Review of “Homestead Crossing” at the Berkshire Theatre Group’s Unicorn Stage
by Larry Murray
Homestead Crossing is a perfectly charming little play from playwright William Donnelly who also wrote last year’s popular No Wake. A “world premiere,” it is a co-production between the Berkshire Theatre Group, the Merrimack Repertory Theatre of Lowell, MA where it runs from September 6 to 30, and the Portland Stage Company in Portland, ME, with dates from October 30 to November 18.
The gorgeous set by Portland Stage’s artistic director Anita Stewart is both simple and functional, it will travel to all three venues over the course of the next few months. The house, located at the end of a cul de sac, is in the midst of endless rain, and the old gopherwood reference to Noah’s Ark finds itself recycled several times during the evening.
Homestead Crossing is perfect for upscale theatre audiences since it reflects their lives as they age in relative comfortable isolation. But for the less well off, and intellectually curious, it could be taken as an indictment of getting a little too used to their isolated existence.
When we first meet the middle aged couple Noel (David Adkins) and Anne (Corinna May) he’s reading a thick history book, and she tries to stir up some banter with him. The gopherwood joke is rolled out. No reaction. “Anything interesting in the book?” “Nope,” he says. In fact Ann and Noel are not at all the bickering sort of couple because they passed that point years ago. They have reached the most terrible place ofall: the plateau where their lives are so boring and monotonous that they have actually run out of conversation. Lacking intellectual curiosity, having found a secure haven in their home, they have withdrawn from the world and have become the perfect Republican role models. Their dreams are long gone, as is any sense of adventure. Once cultured and sophisticated, they have withered. There are millions of them all across America, and most of them will go see this play, or one like it, pronounce it “nice” and not even realize they have been royally skewered.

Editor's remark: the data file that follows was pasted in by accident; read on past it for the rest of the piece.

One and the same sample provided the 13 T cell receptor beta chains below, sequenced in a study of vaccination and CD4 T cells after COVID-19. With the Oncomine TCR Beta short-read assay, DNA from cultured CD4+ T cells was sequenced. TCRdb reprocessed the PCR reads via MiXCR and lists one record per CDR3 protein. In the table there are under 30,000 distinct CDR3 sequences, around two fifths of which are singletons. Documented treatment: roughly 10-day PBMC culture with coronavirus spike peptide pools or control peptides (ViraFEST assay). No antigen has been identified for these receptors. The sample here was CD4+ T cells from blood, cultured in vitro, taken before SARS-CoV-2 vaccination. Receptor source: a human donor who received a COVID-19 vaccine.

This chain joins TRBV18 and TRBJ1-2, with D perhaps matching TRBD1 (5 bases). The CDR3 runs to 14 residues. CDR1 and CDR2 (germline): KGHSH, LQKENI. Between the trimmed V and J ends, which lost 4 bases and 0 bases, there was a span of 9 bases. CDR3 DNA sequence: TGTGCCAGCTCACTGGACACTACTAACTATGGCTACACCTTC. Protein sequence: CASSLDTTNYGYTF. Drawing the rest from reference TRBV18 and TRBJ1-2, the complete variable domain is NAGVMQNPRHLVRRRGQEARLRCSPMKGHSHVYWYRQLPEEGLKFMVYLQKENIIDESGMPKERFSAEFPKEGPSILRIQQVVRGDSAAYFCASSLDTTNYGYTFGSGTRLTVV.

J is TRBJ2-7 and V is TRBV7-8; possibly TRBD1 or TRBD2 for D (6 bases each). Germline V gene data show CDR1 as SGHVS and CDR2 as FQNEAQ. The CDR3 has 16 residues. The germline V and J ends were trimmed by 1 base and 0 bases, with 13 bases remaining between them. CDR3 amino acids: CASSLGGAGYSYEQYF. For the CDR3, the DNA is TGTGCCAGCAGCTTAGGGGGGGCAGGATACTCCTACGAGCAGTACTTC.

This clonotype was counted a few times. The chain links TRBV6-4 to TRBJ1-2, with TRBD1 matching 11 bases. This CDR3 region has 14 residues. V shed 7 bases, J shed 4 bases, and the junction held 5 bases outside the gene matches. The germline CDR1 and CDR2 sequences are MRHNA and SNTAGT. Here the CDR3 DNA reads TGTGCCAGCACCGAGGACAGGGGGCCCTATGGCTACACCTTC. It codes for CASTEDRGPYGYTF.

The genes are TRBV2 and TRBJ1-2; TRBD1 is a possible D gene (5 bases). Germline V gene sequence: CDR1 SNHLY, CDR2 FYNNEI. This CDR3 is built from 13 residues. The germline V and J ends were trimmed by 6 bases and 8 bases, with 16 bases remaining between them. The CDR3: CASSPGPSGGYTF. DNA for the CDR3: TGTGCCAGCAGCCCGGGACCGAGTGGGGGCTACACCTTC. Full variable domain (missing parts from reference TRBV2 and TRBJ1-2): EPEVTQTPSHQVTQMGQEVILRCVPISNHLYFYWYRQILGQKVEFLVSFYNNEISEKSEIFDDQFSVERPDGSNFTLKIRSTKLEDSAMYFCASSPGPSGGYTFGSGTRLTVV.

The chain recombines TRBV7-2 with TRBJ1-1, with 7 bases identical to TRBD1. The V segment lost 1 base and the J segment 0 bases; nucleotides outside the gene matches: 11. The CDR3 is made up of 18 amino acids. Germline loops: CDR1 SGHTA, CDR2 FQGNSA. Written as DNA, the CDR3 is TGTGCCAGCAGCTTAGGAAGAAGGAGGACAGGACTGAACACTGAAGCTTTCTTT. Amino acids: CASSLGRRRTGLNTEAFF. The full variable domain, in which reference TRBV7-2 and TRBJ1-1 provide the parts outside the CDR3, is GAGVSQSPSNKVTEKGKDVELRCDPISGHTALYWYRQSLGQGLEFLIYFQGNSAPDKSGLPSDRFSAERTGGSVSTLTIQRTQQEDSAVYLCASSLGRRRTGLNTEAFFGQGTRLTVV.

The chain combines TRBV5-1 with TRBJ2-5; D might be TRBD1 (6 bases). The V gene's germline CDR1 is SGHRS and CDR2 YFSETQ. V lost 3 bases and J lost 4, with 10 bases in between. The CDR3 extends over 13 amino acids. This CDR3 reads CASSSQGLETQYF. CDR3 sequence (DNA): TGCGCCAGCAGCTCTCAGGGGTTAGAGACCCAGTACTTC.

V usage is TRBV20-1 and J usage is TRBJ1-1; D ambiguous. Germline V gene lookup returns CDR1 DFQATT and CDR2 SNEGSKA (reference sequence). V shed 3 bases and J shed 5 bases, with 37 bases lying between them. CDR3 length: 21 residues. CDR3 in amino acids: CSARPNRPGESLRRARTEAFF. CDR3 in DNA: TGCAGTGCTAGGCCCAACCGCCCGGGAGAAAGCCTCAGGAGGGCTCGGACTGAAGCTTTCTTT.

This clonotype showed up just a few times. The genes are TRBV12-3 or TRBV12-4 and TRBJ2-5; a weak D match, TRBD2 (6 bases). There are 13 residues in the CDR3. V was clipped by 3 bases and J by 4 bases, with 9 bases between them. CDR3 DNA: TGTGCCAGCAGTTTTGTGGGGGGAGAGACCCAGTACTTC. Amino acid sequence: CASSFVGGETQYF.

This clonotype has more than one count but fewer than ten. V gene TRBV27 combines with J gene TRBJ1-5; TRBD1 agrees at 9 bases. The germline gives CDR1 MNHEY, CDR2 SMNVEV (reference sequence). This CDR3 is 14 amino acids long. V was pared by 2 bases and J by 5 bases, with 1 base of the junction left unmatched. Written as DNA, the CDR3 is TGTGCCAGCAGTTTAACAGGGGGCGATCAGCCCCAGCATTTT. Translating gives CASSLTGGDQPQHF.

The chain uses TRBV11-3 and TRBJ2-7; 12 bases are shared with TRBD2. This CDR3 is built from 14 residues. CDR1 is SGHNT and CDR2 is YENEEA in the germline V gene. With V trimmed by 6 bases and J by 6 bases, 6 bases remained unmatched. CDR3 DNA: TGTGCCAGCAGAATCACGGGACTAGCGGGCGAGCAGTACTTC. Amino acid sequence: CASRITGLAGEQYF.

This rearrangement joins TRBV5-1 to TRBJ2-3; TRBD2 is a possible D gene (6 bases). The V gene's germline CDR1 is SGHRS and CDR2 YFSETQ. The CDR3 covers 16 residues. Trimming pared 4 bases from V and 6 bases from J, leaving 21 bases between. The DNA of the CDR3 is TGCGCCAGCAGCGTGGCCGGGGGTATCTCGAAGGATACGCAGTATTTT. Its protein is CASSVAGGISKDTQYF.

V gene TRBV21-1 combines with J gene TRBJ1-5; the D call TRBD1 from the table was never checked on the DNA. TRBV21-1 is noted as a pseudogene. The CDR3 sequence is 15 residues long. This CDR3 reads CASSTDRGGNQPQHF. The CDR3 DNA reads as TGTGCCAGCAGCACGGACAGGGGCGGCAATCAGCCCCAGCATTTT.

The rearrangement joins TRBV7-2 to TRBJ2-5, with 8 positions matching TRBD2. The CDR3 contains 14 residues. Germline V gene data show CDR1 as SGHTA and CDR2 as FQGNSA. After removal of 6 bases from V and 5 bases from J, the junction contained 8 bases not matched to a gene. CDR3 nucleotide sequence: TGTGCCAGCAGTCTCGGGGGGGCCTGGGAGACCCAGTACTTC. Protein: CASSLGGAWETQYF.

Outside the window appears the sopping wet Claudia (Lesley Shires) who asks to use the phone, and the couple reacts with caution and fear. Adkins’ helpless and clueless Noel is frozen in fear, sure she is an ax murderer or worse, dreaming up all sorts of paranoid scenarios while doing absolutely nothing, leaving Anne to open the door and help their intruder dry off. Actor Leslie Shires simply makes the young woman shine with the glow of youth, and when donning a white bathrobe becomes positively radiant. When she smiles, nothing can be wrong with the world.
Of course her scruffy boyfriend Tobin (Ross Cowan) , once she calls him, arrives. Here Adkins portrays a bumbling and suspicious husband, while Corinna May quickly softens her stance, finding the two intruders the first interesting people she has met in a long while.
Homestead Crossing then takes us on a gentle roller coaster ride, with a few ups and downs and a couple of curves to rush the play along to its conclusion.
Taken literally, it is a modestly entertaining evening’s entertainment that is well – and honestly – done under the steeady hand of director Kyle Fabel. It focuses on lightweight relationships, superficial love and safe lives that won’t upset the homeowners of Lenox, Lee and Stockbridge. On the other hand, it begs the question “Is that all there is?” to the life of the rich and idle. And that is troubling to those of us who do mot live life on the surface. So this play has one story to tell if you sit in the audience and let it wash over you. Amusing, and you will have forgotten it by next summer, like that television program you watched last night.
But scratch that surface, and start thinking about what this play is really exposing, now there is a great conversation to have with your soulmate over coffee. That is if you able to talk about more than the weather and the Red Sox.
Berkshire Theatre Group presents Homestead Crossing by William Donnelly, directed by Kyle Fabel, with David Adkins, Ross Cowan, Corinna May and Lesley Shires. August 7-Septmber 1, 2012 at the Unicorn Theatre, Stockbridge, MA. August 7 – September 1, 2012, 90 Minutes, No Intermission. www.BerkshireTheatreGroup.org 413-997-4444.